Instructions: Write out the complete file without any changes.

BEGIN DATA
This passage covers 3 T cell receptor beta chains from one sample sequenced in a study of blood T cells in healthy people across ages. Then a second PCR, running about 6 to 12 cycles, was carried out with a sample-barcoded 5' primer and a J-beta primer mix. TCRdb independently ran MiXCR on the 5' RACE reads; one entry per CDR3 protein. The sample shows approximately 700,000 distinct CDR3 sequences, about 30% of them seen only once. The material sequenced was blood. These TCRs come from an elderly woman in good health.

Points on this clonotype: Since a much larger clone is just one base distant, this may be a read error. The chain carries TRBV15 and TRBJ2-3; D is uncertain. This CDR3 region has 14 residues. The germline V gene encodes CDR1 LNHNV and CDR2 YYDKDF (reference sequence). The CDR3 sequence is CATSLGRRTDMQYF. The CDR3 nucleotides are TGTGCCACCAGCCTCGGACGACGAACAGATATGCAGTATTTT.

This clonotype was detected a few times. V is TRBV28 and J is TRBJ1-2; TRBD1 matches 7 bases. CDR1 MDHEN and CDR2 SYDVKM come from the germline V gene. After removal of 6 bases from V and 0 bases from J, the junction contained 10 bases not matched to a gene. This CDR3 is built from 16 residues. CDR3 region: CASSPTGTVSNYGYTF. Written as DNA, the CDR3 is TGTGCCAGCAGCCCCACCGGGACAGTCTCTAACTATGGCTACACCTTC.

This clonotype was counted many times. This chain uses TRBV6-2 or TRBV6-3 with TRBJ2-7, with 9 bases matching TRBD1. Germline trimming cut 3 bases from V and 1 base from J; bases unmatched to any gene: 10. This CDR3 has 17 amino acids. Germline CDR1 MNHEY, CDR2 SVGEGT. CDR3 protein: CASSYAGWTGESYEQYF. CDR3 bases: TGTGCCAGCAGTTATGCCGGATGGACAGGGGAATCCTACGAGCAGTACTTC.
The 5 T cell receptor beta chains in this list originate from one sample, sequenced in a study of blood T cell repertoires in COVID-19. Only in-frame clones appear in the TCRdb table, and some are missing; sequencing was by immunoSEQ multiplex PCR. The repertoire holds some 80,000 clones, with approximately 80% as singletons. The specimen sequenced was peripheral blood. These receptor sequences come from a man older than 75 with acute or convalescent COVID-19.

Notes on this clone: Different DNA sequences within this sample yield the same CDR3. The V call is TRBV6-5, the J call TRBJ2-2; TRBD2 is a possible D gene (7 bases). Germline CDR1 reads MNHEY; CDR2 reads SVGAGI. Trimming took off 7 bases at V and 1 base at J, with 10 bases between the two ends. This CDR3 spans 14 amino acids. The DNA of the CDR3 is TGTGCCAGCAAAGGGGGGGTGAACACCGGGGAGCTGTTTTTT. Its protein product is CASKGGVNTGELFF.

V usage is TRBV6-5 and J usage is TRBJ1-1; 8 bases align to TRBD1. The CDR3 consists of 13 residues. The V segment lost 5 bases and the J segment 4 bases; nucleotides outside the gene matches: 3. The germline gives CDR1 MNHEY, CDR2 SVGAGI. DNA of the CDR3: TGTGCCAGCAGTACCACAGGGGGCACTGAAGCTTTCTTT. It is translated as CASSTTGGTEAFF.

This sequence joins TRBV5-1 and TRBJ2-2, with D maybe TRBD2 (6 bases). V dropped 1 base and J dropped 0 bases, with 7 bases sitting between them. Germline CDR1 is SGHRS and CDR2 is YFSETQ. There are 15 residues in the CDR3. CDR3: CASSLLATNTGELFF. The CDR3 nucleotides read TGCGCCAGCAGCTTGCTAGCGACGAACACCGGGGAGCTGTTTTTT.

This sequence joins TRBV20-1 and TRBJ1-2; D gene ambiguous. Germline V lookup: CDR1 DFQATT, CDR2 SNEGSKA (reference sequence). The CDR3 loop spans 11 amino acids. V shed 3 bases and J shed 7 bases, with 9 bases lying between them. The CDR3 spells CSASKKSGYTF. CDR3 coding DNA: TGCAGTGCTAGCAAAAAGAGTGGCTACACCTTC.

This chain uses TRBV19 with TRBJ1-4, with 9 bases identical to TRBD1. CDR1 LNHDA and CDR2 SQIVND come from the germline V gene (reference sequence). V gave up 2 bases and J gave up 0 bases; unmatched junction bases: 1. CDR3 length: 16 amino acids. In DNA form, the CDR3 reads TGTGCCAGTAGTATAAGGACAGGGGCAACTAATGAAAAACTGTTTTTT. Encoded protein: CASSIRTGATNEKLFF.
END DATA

This passage covers 3 T cell receptor beta chains from one sample sequenced in a study of blood T cells in healthy people across ages. Then a second PCR, running about 6 to 12 cycles, was carried out with a sample-barcoded 5' primer and a J-beta primer mix. TCRdb independently ran MiXCR on the 5' RACE reads; one entry per CDR3 protein. The sample shows approximately 700,000 distinct CDR3 sequences, about 30% of them seen only once. The material sequenced was blood. These TCRs come from an elderly woman in good health.

Points on this clonotype: Since a much larger clone is just one base distant, this may be a read error. The chain carries TRBV15 and TRBJ2-3; D is uncertain. This CDR3 region has 14 residues. The germline V gene encodes CDR1 LNHNV and CDR2 YYDKDF (reference sequence). The CDR3 sequence is CATSLGRRTDMQYF. The CDR3 nucleotides are TGTGCCACCAGCCTCGGACGACGAACAGATATGCAGTATTTT.

This clonotype was detected a few times. V is TRBV28 and J is TRBJ1-2; TRBD1 matches 7 bases. CDR1 MDHEN and CDR2 SYDVKM come from the germline V gene. After removal of 6 bases from V and 0 bases from J, the junction contained 10 bases not matched to a gene. This CDR3 is built from 16 residues. CDR3 region: CASSPTGTVSNYGYTF. Written as DNA, the CDR3 is TGTGCCAGCAGCCCCACCGGGACAGTCTCTAACTATGGCTACACCTTC.

This clonotype was counted many times. This chain uses TRBV6-2 or TRBV6-3 with TRBJ2-7, with 9 bases matching TRBD1. Germline trimming cut 3 bases from V and 1 base from J; bases unmatched to any gene: 10. This CDR3 has 17 amino acids. Germline CDR1 MNHEY, CDR2 SVGEGT. CDR3 protein: CASSYAGWTGESYEQYF. CDR3 bases: TGTGCCAGCAGTTATGCCGGATGGACAGGGGAATCCTACGAGCAGTACTTC.
The 5 T cell receptor beta chains in this list originate from one sample, sequenced in a study of blood T cell repertoires in COVID-19. Only in-frame clones appear in the TCRdb table, and some are missing; sequencing was by immunoSEQ multiplex PCR. The repertoire holds some 80,000 clones, with approximately 80% as singletons. The specimen sequenced was peripheral blood. These receptor sequences come from a man older than 75 with acute or convalescent COVID-19.

Notes on this clone: Different DNA sequences within this sample yield the same CDR3. The V call is TRBV6-5, the J call TRBJ2-2; TRBD2 is a possible D gene (7 bases). Germline CDR1 reads MNHEY; CDR2 reads SVGAGI. Trimming took off 7 bases at V and 1 base at J, with 10 bases between the two ends. This CDR3 spans 14 amino acids. The DNA of the CDR3 is TGTGCCAGCAAAGGGGGGGTGAACACCGGGGAGCTGTTTTTT. Its protein product is CASKGGVNTGELFF.

V usage is TRBV6-5 and J usage is TRBJ1-1; 8 bases align to TRBD1. The CDR3 consists of 13 residues. The V segment lost 5 bases and the J segment 4 bases; nucleotides outside the gene matches: 3. The germline gives CDR1 MNHEY, CDR2 SVGAGI. DNA of the CDR3: TGTGCCAGCAGTACCACAGGGGGCACTGAAGCTTTCTTT. It is translated as CASSTTGGTEAFF.

This sequence joins TRBV5-1 and TRBJ2-2, with D maybe TRBD2 (6 bases). V dropped 1 base and J dropped 0 bases, with 7 bases sitting between them. Germline CDR1 is SGHRS and CDR2 is YFSETQ. There are 15 residues in the CDR3. CDR3: CASSLLATNTGELFF. The CDR3 nucleotides read TGCGCCAGCAGCTTGCTAGCGACGAACACCGGGGAGCTGTTTTTT.

This sequence joins TRBV20-1 and TRBJ1-2; D gene ambiguous. Germline V lookup: CDR1 DFQATT, CDR2 SNEGSKA (reference sequence). The CDR3 loop spans 11 amino acids. V shed 3 bases and J shed 7 bases, with 9 bases lying between them. The CDR3 spells CSASKKSGYTF. CDR3 coding DNA: TGCAGTGCTAGCAAAAAGAGTGGCTACACCTTC.

This chain uses TRBV19 with TRBJ1-4, with 9 bases identical to TRBD1. CDR1 LNHDA and CDR2 SQIVND come from the germline V gene (reference sequence). V gave up 2 bases and J gave up 0 bases; unmatched junction bases: 1. CDR3 length: 16 amino acids. In DNA form, the CDR3 reads TGTGCCAGTAGTATAAGGACAGGGGCAACTAATGAAAAACTGTTTTTT. Encoded protein: CASSIRTGATNEKLFF.